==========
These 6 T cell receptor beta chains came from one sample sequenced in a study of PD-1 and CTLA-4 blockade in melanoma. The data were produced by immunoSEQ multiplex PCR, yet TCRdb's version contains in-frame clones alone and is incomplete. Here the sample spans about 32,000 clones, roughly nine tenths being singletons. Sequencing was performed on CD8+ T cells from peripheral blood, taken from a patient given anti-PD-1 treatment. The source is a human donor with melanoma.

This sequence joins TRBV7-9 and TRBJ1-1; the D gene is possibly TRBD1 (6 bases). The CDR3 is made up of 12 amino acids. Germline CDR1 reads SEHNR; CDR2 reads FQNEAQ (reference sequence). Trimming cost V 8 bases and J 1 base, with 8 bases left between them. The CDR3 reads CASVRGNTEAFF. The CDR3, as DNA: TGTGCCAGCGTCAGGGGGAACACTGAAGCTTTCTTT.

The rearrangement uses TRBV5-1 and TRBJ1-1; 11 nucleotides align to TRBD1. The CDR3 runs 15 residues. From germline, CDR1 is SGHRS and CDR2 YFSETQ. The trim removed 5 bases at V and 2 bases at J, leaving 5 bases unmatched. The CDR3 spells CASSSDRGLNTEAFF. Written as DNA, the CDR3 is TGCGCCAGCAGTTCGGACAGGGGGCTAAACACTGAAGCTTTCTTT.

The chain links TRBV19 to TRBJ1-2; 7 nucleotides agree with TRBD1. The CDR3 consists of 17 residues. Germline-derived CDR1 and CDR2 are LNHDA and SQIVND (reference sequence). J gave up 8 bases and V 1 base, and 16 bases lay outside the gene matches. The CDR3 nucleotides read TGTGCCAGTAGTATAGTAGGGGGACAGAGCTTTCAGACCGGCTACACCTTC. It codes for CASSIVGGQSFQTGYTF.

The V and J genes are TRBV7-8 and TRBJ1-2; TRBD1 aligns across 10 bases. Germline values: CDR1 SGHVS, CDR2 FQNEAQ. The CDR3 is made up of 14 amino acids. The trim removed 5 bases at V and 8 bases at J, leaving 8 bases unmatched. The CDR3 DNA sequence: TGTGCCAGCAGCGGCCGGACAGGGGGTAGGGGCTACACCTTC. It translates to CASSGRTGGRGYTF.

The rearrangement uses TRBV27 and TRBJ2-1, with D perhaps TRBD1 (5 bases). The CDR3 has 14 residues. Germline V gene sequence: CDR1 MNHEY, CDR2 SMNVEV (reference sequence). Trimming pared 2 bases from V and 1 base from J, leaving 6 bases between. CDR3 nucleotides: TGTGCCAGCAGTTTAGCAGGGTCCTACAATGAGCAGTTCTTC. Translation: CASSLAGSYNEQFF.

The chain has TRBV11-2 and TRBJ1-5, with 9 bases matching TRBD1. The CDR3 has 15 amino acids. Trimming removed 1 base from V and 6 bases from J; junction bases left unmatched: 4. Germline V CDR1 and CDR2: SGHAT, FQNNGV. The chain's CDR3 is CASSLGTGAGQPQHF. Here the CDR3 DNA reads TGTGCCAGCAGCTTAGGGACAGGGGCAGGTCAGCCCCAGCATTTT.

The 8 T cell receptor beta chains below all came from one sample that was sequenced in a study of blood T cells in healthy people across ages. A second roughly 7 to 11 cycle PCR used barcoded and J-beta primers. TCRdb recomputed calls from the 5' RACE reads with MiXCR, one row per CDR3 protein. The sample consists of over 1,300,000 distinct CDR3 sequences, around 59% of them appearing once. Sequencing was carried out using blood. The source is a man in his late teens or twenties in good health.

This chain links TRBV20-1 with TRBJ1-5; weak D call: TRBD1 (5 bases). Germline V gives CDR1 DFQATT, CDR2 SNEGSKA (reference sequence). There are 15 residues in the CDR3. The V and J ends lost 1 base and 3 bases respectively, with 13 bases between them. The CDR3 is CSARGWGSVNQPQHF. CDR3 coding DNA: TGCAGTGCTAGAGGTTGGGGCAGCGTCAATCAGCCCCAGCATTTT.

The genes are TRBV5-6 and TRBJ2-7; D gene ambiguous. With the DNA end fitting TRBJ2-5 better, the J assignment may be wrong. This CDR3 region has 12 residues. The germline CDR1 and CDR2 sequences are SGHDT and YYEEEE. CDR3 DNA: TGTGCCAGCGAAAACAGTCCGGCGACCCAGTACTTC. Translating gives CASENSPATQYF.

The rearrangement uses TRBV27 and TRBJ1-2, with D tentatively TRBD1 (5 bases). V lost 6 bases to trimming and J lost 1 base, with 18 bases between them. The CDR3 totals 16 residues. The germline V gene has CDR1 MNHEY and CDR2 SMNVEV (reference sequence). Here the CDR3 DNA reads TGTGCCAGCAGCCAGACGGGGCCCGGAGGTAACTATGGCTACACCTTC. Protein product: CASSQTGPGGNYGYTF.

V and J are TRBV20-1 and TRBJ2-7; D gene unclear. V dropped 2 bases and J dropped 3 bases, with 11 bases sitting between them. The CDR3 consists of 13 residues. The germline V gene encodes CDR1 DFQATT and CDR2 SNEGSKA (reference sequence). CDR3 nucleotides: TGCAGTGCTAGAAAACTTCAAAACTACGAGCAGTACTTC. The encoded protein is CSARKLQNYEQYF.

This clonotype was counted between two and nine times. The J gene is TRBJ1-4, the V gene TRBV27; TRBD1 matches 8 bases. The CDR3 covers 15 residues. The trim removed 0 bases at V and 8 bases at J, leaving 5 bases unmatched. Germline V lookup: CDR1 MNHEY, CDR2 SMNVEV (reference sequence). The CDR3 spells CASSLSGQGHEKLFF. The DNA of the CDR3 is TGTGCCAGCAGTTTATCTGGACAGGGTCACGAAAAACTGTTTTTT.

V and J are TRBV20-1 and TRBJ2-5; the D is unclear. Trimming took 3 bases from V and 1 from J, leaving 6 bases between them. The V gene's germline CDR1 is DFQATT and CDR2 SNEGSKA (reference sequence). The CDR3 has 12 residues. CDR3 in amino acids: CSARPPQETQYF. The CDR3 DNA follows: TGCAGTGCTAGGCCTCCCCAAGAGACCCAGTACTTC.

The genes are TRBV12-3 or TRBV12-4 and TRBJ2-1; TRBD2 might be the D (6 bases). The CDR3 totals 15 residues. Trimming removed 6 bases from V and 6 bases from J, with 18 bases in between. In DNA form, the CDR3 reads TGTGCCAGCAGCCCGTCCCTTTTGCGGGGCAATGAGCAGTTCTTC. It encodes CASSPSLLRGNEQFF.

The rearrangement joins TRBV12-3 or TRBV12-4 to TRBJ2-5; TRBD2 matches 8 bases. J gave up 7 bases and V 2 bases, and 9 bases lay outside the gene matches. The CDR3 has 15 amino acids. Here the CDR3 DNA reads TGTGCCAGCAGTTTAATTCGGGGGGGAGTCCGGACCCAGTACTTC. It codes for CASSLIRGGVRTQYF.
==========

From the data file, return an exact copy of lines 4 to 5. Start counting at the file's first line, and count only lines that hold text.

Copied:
The chain links TRBV19 to TRBJ1-2; 7 nucleotides agree with TRBD1. The CDR3 consists of 17 residues. Germline-derived CDR1 and CDR2 are LNHDA and SQIVND (reference sequence). J gave up 8 bases and V 1 base, and 16 bases lay outside the gene matches. The CDR3 nucleotides read TGTGCCAGTAGTATAGTAGGGGGACAGAGCTTTCAGACCGGCTACACCTTC. It codes for CASSIVGGQSFQTGYTF.

The V and J genes are TRBV7-8 and TRBJ1-2; TRBD1 aligns across 10 bases. Germline values: CDR1 SGHVS, CDR2 FQNEAQ. The CDR3 is made up of 14 amino acids. The trim removed 5 bases at V and 8 bases at J, leaving 8 bases unmatched. The CDR3 DNA sequence: TGTGCCAGCAGCGGCCGGACAGGGGGTAGGGGCTACACCTTC. It translates to CASSGRTGGRGYTF.